An Underground Landscape of Terror
Cultural anthropologist Francisco Ferrándiz has spent the last 13 years of his life studying the impact of Civil War exhumations in Spain, working in close collaboration with groups like the Association for the Recovery of Historical Memory. Thanks to their efforts, Spanish citizens have exhumed more than 6,000 bodies since 2000—most of them civilian victims shot by Francoist troops.
“I’m exhausted. The work has been fascinating, but let me tell you: thinking about death all the time, day in day out—that’s tough.” I speak with Ferrándiz on a wintry Sunday afternoon in Círculo de Bellas Artes, one of Madrid’s iconic cafés. As the country’s political landscape is shifting under our feet, Ferrándiz looks back on the road traveled so far.
“Over the years we’ve had to manage very difficult situations. An exhumation of a mass grave generates a lot of problems and family tensions. While a death in any family causes suffering, people generally have resources and rituals—even if they are not religious—to process a death by accident or illness. But the appearance of a dead body from 70 years ago, bullet-ridden, finished off with a shot in the head, with all the added political pressure—that’s not something many families are prepared for. We have helped to establish protocols that have eased some of that tension. Still, there have been plenty of complications: marriages between descendants of victims and victimizers, right-wing relatives who refuse to acknowledge that grandpa was an anarchist, and so on.
The appearance of a bullet-ridden body from 70 years ago, that’s not something many families are prepared for.
“We are part of a team of experts that includes forensics and archeologists. But while our partners work in the grave itself, as anthropologists we move around, talking to the people. We deal with very complicated circumstances, trying to put things in perspective. I think our academic analyses have helped everyone involved with the exhumations to gain a richer understanding of the process. Conversely, we have also learned a lot from the victims, our team partners, like the great forensic scientist Francisco Etxeberria, and from people like Emilio Silva. Back in 2002, when we were just starting out, we honestly had very little idea of what all this was about. Nor could we have imagined the scale it would take.”
Hasn’t attention for the historical memory of the Civil War waned since the economic crisis of 2008?
FF: It’s true that there is less media attention for exhumations than there was. But that’s normal. Memory is cyclical. And truth be told, in Spain we’ve had something of an overexposure. Images of bodies and bones were all over the newspapers, television, and social media, to the point of saturation. Still, the fact that the mass graves were so prominently present in the media for a decade is extraordinary. The image of the Civil War grave has established itself firmly in Spain’s optical unconscious. By now anyone can conjure up a picture of an exhumation.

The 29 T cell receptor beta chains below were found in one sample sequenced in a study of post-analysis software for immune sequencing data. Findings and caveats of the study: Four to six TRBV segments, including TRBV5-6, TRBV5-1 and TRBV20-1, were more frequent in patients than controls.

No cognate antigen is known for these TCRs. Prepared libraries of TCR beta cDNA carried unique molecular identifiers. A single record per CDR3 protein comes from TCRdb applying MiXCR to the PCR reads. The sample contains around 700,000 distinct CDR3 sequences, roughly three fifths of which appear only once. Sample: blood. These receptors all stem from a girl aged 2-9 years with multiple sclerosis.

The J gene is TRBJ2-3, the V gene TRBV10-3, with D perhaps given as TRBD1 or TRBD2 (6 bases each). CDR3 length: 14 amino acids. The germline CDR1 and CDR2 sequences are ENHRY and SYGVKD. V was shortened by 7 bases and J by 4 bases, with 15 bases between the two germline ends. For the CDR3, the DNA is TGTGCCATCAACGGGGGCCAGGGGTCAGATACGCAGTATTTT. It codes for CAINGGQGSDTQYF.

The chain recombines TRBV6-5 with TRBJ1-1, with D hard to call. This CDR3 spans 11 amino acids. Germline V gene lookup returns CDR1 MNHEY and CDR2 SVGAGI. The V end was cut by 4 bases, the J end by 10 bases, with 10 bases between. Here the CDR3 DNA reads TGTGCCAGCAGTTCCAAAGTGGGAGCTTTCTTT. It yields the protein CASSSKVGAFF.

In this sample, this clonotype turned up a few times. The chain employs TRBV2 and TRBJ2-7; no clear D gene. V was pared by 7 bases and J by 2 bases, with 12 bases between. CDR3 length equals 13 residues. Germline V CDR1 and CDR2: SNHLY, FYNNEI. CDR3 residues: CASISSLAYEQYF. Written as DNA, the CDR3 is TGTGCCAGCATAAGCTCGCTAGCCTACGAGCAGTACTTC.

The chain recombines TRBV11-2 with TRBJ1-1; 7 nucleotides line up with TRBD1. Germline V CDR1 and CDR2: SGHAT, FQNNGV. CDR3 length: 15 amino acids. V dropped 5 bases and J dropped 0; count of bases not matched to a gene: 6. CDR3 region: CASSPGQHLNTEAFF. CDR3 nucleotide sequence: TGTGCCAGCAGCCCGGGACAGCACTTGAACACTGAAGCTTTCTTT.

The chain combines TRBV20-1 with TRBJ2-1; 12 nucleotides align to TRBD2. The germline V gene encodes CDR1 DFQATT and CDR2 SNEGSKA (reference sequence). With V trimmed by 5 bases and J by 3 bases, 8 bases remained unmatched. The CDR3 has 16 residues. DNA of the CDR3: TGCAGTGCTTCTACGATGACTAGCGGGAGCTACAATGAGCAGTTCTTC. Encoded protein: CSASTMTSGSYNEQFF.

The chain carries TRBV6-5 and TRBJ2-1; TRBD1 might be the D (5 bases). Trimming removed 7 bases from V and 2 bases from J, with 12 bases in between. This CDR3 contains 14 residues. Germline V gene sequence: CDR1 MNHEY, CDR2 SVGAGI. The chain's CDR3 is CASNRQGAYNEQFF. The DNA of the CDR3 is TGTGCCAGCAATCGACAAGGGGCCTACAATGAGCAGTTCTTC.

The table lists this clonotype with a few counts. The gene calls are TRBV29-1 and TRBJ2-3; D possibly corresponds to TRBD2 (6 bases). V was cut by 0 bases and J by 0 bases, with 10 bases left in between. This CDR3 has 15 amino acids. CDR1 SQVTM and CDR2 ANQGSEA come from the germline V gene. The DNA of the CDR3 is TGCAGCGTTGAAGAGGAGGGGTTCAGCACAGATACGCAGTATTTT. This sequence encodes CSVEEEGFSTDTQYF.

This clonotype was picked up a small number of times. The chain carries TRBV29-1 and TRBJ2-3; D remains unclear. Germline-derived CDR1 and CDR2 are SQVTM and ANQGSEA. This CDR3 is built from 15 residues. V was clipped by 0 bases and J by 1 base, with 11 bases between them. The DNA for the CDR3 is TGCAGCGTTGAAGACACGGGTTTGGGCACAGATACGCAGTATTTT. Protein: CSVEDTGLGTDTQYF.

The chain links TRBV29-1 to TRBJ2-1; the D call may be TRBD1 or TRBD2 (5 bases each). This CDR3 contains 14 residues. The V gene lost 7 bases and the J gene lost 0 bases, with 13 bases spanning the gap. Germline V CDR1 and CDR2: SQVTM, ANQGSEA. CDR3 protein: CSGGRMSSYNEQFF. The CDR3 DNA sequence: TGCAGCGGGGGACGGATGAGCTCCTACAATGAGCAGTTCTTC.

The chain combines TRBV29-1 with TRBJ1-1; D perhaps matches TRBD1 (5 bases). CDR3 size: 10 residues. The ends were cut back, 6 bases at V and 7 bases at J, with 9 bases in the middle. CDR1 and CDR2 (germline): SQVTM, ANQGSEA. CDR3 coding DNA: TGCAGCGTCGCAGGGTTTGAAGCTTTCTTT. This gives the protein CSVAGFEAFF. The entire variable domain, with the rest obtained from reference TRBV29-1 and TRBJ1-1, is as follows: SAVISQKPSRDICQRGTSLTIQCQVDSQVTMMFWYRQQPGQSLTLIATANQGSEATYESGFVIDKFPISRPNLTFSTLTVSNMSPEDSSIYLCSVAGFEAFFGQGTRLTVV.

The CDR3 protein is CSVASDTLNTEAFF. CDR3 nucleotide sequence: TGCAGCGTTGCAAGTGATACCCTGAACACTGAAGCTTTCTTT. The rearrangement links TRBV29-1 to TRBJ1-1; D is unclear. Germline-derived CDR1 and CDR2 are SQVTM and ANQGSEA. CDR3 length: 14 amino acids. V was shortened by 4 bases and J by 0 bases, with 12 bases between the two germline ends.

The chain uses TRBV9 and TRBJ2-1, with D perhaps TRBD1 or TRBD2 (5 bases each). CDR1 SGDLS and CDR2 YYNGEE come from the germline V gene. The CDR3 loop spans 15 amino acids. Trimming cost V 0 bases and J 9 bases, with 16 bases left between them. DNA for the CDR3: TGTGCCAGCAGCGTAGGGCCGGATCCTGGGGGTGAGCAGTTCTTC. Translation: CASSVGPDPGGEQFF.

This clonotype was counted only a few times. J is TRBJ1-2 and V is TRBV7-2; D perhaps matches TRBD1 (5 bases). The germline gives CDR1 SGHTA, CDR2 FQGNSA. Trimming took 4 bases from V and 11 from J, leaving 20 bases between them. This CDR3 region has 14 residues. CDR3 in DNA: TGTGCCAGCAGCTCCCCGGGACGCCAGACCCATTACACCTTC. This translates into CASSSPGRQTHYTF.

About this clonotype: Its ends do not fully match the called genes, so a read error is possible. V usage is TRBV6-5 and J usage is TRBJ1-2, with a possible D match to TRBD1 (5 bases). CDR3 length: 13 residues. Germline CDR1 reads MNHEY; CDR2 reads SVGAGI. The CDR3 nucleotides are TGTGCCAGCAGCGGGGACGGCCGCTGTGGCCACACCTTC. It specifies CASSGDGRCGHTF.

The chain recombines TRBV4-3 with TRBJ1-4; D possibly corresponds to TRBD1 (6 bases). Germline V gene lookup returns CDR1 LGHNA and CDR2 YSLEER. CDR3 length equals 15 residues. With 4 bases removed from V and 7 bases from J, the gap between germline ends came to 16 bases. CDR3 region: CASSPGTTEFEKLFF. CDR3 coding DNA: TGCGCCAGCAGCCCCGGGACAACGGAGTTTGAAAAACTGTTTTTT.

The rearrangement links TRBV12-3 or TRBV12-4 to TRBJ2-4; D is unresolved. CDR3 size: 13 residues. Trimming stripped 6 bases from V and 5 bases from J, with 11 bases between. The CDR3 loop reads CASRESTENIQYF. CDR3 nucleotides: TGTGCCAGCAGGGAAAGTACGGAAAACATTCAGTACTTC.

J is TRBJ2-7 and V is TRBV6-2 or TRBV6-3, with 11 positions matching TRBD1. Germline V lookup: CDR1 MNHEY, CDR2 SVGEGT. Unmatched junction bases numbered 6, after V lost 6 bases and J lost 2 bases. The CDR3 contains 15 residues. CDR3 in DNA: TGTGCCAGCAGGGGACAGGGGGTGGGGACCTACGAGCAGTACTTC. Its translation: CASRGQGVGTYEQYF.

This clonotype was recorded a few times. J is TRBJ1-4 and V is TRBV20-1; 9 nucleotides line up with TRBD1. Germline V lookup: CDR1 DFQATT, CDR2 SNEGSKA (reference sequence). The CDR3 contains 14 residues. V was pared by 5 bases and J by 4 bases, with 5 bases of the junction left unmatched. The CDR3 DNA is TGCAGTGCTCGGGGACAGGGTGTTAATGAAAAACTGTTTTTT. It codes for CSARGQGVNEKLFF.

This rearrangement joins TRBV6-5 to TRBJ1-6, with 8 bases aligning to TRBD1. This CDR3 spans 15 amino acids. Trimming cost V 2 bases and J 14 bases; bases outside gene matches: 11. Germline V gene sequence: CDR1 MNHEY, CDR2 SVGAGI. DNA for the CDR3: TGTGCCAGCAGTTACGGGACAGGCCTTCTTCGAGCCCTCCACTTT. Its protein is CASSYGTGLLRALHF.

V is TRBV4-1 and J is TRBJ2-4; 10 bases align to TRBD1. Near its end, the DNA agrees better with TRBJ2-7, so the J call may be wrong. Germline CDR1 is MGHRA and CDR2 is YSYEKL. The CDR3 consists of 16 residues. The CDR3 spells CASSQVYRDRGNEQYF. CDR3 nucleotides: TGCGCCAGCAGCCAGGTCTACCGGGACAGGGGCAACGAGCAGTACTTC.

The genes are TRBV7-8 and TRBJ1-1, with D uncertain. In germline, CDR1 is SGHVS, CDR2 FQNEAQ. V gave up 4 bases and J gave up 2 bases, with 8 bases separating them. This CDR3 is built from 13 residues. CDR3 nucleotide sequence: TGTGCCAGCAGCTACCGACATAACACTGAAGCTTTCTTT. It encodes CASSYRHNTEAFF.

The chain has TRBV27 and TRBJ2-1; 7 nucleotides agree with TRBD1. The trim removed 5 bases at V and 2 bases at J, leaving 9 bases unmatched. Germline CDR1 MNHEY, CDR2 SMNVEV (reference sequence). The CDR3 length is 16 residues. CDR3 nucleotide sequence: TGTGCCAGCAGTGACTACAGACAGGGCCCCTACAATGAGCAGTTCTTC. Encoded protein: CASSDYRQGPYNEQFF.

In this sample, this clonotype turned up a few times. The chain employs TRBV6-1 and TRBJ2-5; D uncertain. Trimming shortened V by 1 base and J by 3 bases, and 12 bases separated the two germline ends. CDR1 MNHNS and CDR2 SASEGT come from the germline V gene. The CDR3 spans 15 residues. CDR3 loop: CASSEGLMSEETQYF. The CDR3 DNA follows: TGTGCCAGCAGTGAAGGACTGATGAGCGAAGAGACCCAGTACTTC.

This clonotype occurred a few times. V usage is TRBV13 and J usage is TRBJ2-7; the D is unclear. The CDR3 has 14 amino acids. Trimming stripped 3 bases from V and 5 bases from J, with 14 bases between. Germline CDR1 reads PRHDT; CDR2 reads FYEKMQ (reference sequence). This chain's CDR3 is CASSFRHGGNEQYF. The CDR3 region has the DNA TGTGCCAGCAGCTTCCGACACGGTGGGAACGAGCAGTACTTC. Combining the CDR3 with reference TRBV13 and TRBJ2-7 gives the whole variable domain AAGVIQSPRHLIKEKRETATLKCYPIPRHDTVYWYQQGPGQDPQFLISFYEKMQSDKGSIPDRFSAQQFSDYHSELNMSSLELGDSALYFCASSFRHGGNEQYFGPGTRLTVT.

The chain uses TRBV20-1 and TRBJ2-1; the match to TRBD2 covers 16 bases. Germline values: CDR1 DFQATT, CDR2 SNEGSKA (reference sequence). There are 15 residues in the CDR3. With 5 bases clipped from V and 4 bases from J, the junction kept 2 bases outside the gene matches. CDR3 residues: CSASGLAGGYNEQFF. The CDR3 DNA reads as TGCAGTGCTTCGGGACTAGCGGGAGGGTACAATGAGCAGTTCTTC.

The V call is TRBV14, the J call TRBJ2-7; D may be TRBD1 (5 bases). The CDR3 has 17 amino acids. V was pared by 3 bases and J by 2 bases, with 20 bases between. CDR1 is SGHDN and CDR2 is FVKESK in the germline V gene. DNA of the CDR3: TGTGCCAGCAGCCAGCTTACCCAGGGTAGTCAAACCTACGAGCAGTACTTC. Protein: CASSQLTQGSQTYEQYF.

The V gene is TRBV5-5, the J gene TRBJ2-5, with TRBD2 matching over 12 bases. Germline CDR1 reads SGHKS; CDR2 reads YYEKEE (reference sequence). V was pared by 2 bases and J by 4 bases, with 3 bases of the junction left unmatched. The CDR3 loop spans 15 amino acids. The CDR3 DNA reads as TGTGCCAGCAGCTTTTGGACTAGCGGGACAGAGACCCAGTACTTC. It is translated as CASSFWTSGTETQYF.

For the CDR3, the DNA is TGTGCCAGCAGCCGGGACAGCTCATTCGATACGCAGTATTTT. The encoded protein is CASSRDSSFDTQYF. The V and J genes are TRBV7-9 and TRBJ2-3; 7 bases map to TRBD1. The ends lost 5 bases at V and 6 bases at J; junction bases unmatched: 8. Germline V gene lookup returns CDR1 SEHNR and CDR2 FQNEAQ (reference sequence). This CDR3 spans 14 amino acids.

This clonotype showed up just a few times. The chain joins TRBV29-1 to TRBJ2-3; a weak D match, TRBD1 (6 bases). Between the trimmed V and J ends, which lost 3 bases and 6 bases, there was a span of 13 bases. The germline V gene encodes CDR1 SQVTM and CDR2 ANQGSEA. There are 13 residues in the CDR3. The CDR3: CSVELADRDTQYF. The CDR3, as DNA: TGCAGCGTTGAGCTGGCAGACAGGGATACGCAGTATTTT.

The recent drop in media attention is actually not a bad thing. Anyone who has studied trauma can tell you that you can’t be permanently agonizing over the same thing. It’s not healthy. And as a result, the ongoing exhumations take place in an environment that’s much more tranquil. These things are tense enough without the presence of five television cameras and 18 journalists. For the people involved, being out of the spotlight is probably much better.
During a brief six-year period, between 2006 and 2012, the Spanish government subsidized some of the exhumation efforts. When Spain’s conservative Partido Popular returned to power in 2012, it refused to honor the Law of Historical Memory passed five years earlier. Since then, government funding has been zero. But exhumations have been continuing on a shoestring, with volunteer labor and private donations. “Thanks to the ALBA-Puffin Award, the Association’s technical team can work for another two years,” Ferrándiz says. “They are highly experienced, and there is a waitlist of people who have requested their assistance to find loved ones. We have continued our research as well. One of our people, for example, is now looking at the long-term effects of exhumations on small-town communities, 10 years later.”
Some writers have argued recently that the focus on historical memory is a distraction: that while Spain was obsessed with excavators digging up bones, the country failed to notice the political corruption that inflated the real estate bubble which burst in 2008. The novelist Javier Cercas claimed that historical memory became an industry of its own.
FF: Cercas is full of it. Is there a memory industry in Spain? Sure. And is there one in Argentina? Also. And the same is true everywhere else in the world. That’s simply the way capitalism works. Ironically, Cercas himself has sold millions of books about the Civil War, in dozens of languages. No, the real scandal is not the memory industry. It’s the way the Spanish state chose to handle the financing of exhumations starting in 2006. Not only did the government outsource work that it should have taken responsibility for, but its allocation of subsidies was irresponsible and opaque. They never consulted with us or with other experts. Nor was there proper oversight of the projects that were financed. It was a disaster.